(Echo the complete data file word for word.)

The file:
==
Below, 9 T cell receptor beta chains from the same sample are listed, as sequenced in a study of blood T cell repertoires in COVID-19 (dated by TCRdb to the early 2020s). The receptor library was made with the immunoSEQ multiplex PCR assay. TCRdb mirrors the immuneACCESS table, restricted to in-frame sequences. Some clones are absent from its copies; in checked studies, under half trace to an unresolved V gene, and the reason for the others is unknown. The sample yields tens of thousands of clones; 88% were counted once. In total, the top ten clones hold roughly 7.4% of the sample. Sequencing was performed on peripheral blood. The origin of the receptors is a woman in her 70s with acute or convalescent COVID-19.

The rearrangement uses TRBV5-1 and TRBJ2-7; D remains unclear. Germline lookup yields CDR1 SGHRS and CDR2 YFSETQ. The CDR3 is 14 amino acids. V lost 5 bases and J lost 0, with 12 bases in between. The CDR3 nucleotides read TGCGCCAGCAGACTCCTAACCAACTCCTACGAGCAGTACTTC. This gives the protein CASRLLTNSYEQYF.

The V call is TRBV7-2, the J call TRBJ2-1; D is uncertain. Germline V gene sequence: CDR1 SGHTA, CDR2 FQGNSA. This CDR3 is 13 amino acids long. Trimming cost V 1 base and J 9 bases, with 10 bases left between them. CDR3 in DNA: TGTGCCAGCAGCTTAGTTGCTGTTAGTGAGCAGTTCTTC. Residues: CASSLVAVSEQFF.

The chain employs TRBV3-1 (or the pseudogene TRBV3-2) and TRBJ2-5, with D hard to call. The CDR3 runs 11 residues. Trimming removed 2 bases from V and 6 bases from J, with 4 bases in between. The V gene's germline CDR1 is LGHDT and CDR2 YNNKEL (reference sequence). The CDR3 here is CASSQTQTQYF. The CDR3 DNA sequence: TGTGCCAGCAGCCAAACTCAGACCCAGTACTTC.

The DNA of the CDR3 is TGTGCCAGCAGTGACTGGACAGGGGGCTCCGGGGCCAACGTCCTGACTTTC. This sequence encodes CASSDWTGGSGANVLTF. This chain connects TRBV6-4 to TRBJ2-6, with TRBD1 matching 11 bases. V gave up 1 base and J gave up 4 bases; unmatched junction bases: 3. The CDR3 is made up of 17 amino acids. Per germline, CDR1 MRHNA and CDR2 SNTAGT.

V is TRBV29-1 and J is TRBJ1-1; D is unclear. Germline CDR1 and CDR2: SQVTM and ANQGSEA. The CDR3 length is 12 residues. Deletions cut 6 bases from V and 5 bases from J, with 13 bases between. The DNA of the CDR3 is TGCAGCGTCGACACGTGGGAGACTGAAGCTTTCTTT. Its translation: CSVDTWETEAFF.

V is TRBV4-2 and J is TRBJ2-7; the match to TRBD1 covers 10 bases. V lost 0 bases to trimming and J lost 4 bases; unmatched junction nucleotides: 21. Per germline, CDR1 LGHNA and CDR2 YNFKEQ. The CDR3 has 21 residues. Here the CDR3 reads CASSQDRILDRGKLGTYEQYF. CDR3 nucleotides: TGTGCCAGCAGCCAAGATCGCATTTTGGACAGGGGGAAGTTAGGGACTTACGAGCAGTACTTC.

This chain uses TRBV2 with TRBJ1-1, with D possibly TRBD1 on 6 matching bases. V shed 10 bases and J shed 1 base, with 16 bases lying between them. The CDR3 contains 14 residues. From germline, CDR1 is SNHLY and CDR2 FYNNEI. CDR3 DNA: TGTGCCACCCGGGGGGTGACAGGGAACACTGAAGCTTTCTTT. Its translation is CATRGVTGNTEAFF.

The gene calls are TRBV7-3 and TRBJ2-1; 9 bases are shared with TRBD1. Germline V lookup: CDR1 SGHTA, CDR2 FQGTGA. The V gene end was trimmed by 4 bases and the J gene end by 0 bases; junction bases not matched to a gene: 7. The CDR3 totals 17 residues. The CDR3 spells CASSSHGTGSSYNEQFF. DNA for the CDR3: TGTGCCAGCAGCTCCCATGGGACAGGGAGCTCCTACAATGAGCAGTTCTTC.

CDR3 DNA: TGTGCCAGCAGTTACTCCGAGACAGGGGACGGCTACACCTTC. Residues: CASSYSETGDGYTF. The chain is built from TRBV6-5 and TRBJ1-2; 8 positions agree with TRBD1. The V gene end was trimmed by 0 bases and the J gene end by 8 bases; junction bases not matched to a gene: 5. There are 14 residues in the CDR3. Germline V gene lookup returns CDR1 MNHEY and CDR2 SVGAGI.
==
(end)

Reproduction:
Below, 9 T cell receptor beta chains from the same sample are listed, as sequenced in a study of blood T cell repertoires in COVID-19 (dated by TCRdb to the early 2020s). The receptor library was made with the immunoSEQ multiplex PCR assay. TCRdb mirrors the immuneACCESS table, restricted to in-frame sequences. Some clones are absent from its copies; in checked studies, under half trace to an unresolved V gene, and the reason for the others is unknown. The sample yields tens of thousands of clones; 88% were counted once. In total, the top ten clones hold roughly 7.4% of the sample. Sequencing was performed on peripheral blood. The origin of the receptors is a woman in her 70s with acute or convalescent COVID-19.

The rearrangement uses TRBV5-1 and TRBJ2-7; D remains unclear. Germline lookup yields CDR1 SGHRS and CDR2 YFSETQ. The CDR3 is 14 amino acids. V lost 5 bases and J lost 0, with 12 bases in between. The CDR3 nucleotides read TGCGCCAGCAGACTCCTAACCAACTCCTACGAGCAGTACTTC. This gives the protein CASRLLTNSYEQYF.

The V call is TRBV7-2, the J call TRBJ2-1; D is uncertain. Germline V gene sequence: CDR1 SGHTA, CDR2 FQGNSA. This CDR3 is 13 amino acids long. Trimming cost V 1 base and J 9 bases, with 10 bases left between them. CDR3 in DNA: TGTGCCAGCAGCTTAGTTGCTGTTAGTGAGCAGTTCTTC. Residues: CASSLVAVSEQFF.

The chain employs TRBV3-1 (or the pseudogene TRBV3-2) and TRBJ2-5, with D hard to call. The CDR3 runs 11 residues. Trimming removed 2 bases from V and 6 bases from J, with 4 bases in between. The V gene's germline CDR1 is LGHDT and CDR2 YNNKEL (reference sequence). The CDR3 here is CASSQTQTQYF. The CDR3 DNA sequence: TGTGCCAGCAGCCAAACTCAGACCCAGTACTTC.

The DNA of the CDR3 is TGTGCCAGCAGTGACTGGACAGGGGGCTCCGGGGCCAACGTCCTGACTTTC. This sequence encodes CASSDWTGGSGANVLTF. This chain connects TRBV6-4 to TRBJ2-6, with TRBD1 matching 11 bases. V gave up 1 base and J gave up 4 bases; unmatched junction bases: 3. The CDR3 is made up of 17 amino acids. Per germline, CDR1 MRHNA and CDR2 SNTAGT.

V is TRBV29-1 and J is TRBJ1-1; D is unclear. Germline CDR1 and CDR2: SQVTM and ANQGSEA. The CDR3 length is 12 residues. Deletions cut 6 bases from V and 5 bases from J, with 13 bases between. The DNA of the CDR3 is TGCAGCGTCGACACGTGGGAGACTGAAGCTTTCTTT. Its translation: CSVDTWETEAFF.

V is TRBV4-2 and J is TRBJ2-7; the match to TRBD1 covers 10 bases. V lost 0 bases to trimming and J lost 4 bases; unmatched junction nucleotides: 21. Per germline, CDR1 LGHNA and CDR2 YNFKEQ. The CDR3 has 21 residues. Here the CDR3 reads CASSQDRILDRGKLGTYEQYF. CDR3 nucleotides: TGTGCCAGCAGCCAAGATCGCATTTTGGACAGGGGGAAGTTAGGGACTTACGAGCAGTACTTC.

This chain uses TRBV2 with TRBJ1-1, with D possibly TRBD1 on 6 matching bases. V shed 10 bases and J shed 1 base, with 16 bases lying between them. The CDR3 contains 14 residues. From germline, CDR1 is SNHLY and CDR2 FYNNEI. CDR3 DNA: TGTGCCACCCGGGGGGTGACAGGGAACACTGAAGCTTTCTTT. Its translation is CATRGVTGNTEAFF.

The gene calls are TRBV7-3 and TRBJ2-1; 9 bases are shared with TRBD1. Germline V lookup: CDR1 SGHTA, CDR2 FQGTGA. The V gene end was trimmed by 4 bases and the J gene end by 0 bases; junction bases not matched to a gene: 7. The CDR3 totals 17 residues. The CDR3 spells CASSSHGTGSSYNEQFF. DNA for the CDR3: TGTGCCAGCAGCTCCCATGGGACAGGGAGCTCCTACAATGAGCAGTTCTTC.

CDR3 DNA: TGTGCCAGCAGTTACTCCGAGACAGGGGACGGCTACACCTTC. Residues: CASSYSETGDGYTF. The chain is built from TRBV6-5 and TRBJ1-2; 8 positions agree with TRBD1. The V gene end was trimmed by 0 bases and the J gene end by 8 bases; junction bases not matched to a gene: 5. There are 14 residues in the CDR3. Germline V gene lookup returns CDR1 MNHEY and CDR2 SVGAGI.